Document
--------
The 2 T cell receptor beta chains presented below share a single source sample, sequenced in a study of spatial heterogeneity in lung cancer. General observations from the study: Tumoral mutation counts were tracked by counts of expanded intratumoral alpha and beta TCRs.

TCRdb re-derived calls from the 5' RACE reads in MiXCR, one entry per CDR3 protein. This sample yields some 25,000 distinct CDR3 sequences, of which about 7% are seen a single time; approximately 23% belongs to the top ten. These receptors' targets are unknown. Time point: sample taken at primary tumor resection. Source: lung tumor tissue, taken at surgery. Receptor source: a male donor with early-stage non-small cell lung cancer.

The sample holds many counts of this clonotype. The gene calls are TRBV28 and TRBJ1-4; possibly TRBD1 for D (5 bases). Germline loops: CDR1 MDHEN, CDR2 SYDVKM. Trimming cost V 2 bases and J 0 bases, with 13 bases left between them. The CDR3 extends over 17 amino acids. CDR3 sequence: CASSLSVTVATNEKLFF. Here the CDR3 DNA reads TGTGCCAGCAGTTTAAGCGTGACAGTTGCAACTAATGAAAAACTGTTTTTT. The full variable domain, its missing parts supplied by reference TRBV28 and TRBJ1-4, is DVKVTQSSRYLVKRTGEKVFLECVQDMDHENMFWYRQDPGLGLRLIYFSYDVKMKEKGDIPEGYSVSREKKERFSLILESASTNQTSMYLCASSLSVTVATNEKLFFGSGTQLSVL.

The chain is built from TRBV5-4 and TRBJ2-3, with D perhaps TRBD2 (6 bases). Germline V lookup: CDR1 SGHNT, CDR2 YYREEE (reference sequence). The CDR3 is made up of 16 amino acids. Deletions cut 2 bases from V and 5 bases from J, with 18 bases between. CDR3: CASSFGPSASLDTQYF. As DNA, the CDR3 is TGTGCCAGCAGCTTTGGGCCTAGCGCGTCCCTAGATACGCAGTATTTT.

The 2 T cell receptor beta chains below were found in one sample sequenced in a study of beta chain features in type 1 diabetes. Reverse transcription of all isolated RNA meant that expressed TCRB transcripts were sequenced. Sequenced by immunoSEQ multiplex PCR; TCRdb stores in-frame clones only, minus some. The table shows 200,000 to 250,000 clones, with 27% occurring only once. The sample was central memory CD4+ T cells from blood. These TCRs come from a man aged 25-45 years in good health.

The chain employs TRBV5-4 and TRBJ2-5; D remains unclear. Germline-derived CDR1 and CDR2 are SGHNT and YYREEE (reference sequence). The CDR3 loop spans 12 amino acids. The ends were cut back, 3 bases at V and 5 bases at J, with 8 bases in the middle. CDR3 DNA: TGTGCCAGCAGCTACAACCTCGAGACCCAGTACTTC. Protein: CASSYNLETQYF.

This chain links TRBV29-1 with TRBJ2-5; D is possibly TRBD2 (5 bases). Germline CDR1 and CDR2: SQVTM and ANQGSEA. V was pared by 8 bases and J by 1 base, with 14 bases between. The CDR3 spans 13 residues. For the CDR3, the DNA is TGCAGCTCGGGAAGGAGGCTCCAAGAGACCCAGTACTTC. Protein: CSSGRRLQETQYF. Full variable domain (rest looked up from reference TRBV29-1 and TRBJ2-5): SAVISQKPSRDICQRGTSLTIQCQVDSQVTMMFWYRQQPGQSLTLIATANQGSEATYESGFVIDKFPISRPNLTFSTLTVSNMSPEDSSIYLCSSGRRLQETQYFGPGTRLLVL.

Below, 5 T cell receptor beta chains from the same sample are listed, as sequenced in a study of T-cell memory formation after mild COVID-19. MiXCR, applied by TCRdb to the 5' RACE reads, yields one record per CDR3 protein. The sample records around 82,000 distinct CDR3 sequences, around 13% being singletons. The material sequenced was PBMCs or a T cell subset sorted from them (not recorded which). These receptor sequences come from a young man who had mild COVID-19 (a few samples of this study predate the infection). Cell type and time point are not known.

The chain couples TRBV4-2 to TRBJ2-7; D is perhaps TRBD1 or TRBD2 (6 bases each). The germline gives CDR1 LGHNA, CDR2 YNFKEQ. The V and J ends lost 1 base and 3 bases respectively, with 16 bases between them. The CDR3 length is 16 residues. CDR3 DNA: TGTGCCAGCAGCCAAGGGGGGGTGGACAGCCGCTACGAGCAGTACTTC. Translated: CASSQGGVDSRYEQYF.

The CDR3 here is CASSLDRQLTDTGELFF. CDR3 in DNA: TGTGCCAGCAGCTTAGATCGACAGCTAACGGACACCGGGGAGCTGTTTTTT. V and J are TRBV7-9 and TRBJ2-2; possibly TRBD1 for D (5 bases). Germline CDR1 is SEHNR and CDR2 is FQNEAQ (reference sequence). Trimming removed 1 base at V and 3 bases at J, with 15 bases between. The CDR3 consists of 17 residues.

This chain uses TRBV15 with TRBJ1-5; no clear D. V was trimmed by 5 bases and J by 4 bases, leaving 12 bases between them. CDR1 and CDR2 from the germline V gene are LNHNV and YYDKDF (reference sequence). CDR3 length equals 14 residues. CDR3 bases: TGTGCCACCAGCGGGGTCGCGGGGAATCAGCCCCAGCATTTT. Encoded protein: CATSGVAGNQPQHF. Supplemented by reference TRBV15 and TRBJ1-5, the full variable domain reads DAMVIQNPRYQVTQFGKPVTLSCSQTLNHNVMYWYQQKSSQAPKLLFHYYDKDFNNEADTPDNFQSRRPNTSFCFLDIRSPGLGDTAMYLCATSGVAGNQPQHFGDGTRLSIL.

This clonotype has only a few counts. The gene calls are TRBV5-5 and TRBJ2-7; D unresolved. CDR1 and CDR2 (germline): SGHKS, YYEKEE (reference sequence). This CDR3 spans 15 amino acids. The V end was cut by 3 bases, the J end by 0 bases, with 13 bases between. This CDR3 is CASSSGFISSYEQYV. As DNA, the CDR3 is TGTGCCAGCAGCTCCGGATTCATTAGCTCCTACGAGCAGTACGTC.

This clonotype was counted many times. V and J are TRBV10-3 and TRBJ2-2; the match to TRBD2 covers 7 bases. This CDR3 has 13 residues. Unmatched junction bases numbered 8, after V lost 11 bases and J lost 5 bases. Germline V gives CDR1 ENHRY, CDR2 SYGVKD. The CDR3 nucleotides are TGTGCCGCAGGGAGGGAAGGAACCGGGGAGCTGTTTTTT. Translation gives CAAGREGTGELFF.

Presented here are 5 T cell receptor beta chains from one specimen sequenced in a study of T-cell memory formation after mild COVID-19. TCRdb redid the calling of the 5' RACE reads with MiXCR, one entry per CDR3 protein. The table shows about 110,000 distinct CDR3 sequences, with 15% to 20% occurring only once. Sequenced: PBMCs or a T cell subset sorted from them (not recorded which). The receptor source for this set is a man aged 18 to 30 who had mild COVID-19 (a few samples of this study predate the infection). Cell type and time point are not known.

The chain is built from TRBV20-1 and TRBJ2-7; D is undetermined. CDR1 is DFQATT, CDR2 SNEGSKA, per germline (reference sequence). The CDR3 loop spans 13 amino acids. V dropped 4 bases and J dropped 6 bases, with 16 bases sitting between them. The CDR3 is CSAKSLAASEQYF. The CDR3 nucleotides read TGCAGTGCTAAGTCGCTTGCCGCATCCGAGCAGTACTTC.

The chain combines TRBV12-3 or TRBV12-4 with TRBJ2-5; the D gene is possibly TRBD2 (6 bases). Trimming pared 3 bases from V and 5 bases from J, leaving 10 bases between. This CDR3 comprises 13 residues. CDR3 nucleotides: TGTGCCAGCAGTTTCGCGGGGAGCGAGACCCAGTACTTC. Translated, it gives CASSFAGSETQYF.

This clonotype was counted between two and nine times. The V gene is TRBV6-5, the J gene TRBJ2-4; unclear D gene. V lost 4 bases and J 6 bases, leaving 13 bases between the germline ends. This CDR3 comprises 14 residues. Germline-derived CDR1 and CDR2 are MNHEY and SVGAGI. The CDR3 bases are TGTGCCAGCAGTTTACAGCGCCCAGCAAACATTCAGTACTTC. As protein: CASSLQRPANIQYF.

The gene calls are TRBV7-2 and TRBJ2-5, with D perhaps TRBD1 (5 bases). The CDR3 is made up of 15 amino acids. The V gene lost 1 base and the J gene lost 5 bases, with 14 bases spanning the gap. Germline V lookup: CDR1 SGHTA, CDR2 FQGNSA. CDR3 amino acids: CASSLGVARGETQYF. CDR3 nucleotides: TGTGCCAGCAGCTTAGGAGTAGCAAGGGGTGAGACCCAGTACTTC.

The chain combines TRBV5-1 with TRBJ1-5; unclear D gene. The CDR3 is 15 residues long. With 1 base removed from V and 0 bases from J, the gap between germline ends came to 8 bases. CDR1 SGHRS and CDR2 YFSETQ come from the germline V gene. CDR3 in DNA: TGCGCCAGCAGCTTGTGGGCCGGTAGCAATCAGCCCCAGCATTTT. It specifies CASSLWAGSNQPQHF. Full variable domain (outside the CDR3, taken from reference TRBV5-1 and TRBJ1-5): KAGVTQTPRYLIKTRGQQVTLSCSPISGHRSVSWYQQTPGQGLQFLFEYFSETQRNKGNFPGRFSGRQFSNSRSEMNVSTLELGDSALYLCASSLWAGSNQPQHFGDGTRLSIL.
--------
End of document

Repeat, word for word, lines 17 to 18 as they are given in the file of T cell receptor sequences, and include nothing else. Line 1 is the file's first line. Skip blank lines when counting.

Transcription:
This clonotype was counted between two and nine times. The V gene is TRBV6-5, the J gene TRBJ2-4; unclear D gene. V lost 4 bases and J 6 bases, leaving 13 bases between the germline ends. This CDR3 comprises 14 residues. Germline-derived CDR1 and CDR2 are MNHEY and SVGAGI. The CDR3 bases are TGTGCCAGCAGTTTACAGCGCCCAGCAAACATTCAGTACTTC. As protein: CASSLQRPANIQYF.

The gene calls are TRBV7-2 and TRBJ2-5, with D perhaps TRBD1 (5 bases). The CDR3 is made up of 15 amino acids. The V gene lost 1 base and the J gene lost 5 bases, with 14 bases spanning the gap. Germline V lookup: CDR1 SGHTA, CDR2 FQGNSA. CDR3 amino acids: CASSLGVARGETQYF. CDR3 nucleotides: TGTGCCAGCAGCTTAGGAGTAGCAAGGGGTGAGACCCAGTACTTC.